Pandemic triggers ‘enormous’ spike in drug overdose deaths

Updated: 4 days ago



Since the start of the COVID-19 pandemic, fatal drug overdoses have exploded in Virginia, and health officials are predicting “the worst year on record by far” for such deaths in the commonwealth.


From January through June, at least 1,086 Virginians died from overdoses of fentanyl, heroin, cocaine, prescription opioids and other drugs, the state medical examiner has found. That represented a 39 percent increase from the first half of 2019.


Deaths rose especially during the second quarter of this year (April through June), shortly after Virginia mandated social distancing and other measures to curb the spread of the coronavirus. The state registered at least 634 drug fatalities during those three months — 67 percent more than during the corresponding period in 2019.

Why the pandemic spurred drug overdoses

Social distancing mandated by the pandemic has made it difficult for people in recovery to meet with a sponsor, counselor or support group such as Narcotics Anonymous. Many treatment centers and recovery programs have closed, cut back or moved services online.


Victor McKenzie Jr., executive director of the Substance Abuse and Addiction Recovery Alliance of Virginia, said, “For so many people, their recovery is really anchored on social interactions – those peers, other folks who have been through it, whether it’s recovery groups or 12 steps.” He said the pandemic “kind of cut that lifeline off.”
SAARA and other organizations responded by shifting counseling and other assistance online. “However, that doesn’t always replace that human contact,” McKenzie said.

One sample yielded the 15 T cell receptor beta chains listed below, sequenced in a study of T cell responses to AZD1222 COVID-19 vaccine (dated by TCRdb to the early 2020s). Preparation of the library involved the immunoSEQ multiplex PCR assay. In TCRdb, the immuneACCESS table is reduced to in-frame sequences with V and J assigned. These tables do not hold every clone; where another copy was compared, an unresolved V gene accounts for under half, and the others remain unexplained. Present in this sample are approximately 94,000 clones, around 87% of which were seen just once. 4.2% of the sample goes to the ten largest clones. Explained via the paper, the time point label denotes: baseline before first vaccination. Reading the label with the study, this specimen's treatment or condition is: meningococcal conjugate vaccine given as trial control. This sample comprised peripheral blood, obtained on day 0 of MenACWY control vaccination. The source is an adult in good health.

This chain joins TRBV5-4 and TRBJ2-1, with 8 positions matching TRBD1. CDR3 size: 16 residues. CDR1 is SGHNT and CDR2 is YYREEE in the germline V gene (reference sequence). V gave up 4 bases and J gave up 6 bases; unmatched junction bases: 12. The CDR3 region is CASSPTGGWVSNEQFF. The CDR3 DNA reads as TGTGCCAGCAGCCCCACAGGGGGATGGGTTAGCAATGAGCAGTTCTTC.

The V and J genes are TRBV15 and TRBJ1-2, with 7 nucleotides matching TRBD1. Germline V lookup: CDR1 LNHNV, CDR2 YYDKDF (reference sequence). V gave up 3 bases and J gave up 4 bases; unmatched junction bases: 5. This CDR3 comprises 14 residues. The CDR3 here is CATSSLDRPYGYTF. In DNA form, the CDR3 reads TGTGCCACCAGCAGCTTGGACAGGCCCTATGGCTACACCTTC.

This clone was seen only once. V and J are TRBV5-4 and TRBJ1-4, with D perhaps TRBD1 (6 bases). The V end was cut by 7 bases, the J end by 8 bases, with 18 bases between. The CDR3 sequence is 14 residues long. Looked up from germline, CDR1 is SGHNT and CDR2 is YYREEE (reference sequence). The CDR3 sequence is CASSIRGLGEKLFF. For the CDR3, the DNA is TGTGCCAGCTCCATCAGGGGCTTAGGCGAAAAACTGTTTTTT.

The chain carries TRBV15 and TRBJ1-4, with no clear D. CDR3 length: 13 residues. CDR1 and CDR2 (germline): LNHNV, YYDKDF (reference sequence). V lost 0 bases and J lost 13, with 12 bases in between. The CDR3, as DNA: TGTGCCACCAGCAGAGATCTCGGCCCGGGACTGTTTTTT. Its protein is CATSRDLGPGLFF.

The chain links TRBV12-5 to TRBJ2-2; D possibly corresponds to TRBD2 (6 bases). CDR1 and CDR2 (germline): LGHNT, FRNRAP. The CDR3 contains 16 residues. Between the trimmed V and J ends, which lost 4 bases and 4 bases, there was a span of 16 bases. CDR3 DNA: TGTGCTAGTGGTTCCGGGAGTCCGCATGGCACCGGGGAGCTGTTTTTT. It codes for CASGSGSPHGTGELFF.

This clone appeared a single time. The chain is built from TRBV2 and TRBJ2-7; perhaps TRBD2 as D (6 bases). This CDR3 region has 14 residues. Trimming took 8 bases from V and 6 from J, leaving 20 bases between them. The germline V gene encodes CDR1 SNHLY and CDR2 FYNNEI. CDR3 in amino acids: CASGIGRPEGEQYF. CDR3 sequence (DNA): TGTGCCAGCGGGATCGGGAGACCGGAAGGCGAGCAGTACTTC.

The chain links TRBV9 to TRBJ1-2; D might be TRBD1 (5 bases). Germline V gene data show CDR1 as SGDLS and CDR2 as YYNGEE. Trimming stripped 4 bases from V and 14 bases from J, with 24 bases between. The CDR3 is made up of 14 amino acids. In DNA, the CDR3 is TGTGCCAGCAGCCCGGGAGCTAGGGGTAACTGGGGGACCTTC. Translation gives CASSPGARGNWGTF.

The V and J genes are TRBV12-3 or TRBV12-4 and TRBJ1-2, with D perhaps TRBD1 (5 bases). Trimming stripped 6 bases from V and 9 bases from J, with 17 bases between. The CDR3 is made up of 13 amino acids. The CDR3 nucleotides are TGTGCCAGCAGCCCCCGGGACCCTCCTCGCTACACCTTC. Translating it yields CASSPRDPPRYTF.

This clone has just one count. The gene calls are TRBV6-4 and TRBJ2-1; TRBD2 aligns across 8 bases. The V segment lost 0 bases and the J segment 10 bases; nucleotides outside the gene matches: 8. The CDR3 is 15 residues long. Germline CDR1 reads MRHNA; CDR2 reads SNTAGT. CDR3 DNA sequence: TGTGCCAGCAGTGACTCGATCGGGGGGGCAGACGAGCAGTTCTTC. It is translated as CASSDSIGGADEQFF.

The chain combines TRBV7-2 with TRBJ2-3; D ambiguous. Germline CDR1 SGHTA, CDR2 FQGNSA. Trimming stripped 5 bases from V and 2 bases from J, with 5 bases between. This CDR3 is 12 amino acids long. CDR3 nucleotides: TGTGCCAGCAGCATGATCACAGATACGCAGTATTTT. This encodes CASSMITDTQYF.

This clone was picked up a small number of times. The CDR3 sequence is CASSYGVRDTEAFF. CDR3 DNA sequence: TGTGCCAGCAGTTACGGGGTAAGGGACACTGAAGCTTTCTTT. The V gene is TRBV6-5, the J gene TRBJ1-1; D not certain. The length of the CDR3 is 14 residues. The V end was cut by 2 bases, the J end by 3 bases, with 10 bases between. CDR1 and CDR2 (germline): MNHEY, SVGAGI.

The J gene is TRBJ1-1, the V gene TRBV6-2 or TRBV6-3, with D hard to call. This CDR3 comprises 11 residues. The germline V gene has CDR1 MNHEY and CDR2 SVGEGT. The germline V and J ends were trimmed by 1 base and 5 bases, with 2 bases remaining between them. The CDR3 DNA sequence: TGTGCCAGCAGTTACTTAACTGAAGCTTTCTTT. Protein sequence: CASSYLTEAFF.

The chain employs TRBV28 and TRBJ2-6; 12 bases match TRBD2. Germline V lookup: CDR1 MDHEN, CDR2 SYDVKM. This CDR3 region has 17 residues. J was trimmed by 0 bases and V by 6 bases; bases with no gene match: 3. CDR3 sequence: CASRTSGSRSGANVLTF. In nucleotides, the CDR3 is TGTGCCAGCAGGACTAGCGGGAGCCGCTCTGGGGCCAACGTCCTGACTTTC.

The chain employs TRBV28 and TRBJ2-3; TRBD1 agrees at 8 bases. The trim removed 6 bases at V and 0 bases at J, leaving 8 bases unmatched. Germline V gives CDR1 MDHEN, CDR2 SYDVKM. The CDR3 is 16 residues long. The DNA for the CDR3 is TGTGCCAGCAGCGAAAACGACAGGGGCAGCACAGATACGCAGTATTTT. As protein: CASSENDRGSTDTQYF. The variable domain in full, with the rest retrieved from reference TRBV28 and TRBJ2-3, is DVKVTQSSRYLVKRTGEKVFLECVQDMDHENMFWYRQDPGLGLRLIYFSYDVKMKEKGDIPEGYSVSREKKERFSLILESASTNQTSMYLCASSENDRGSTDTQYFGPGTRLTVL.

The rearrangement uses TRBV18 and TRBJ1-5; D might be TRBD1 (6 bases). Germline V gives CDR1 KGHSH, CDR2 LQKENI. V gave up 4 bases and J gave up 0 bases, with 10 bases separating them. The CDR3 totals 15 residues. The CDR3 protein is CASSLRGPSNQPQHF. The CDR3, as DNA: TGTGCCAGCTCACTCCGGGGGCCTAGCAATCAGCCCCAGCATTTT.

As a result, McKenzie said, people already struggling with addiction faced other issues: “‘Am I going to be able to pay my bills? Am I going to be able to stay in my house? Am I going to be able to afford food?’ All of a sudden, you have these added stressors and triggers that make it really hard for someone to focus on their recovery.”

Resources on drug use and addiction

The Virginia Department of Behavioral Health and Developmental Services is the state agency that helps people with substance use and addiction. The department has a toll-free telephone number — 877-349-6428 — for crisis counseling during the pandemic. It also connects Virginians to community service boards, which provide local assistance.


The state also has created a website called Curb the Crisis, which offers advice for preventing overdoses and treating drug addiction. The site has information about how to get training to administer naloxone, the antidote for opioid overdoses.


The Substance Abuse and Addiction Recovery Alliance of Virginia is an advocacy group for people affected by substance use disorders and addiction. SAARA has recovery groups and information about the “Alive RVA Warm Line” — 833-473-3782.


The McShin Foundation is a nonprofit organization serving individuals and families in their fight against substance use disorders. The group provides a residential program and other support led by people experienced in addiction and recovery.


Narcotics Anonymous has a website listing virtual and in-person meetings in the Richmond area for addicts who wish to pursue and maintain a drug-free lifestyle.


The U.S. Department of Health and Human Services has extensive resources about the opioid crisis, including a helpline (800-662-4357) and an online database of treatment facilities.



Read the full article on the Virginia Mercury website.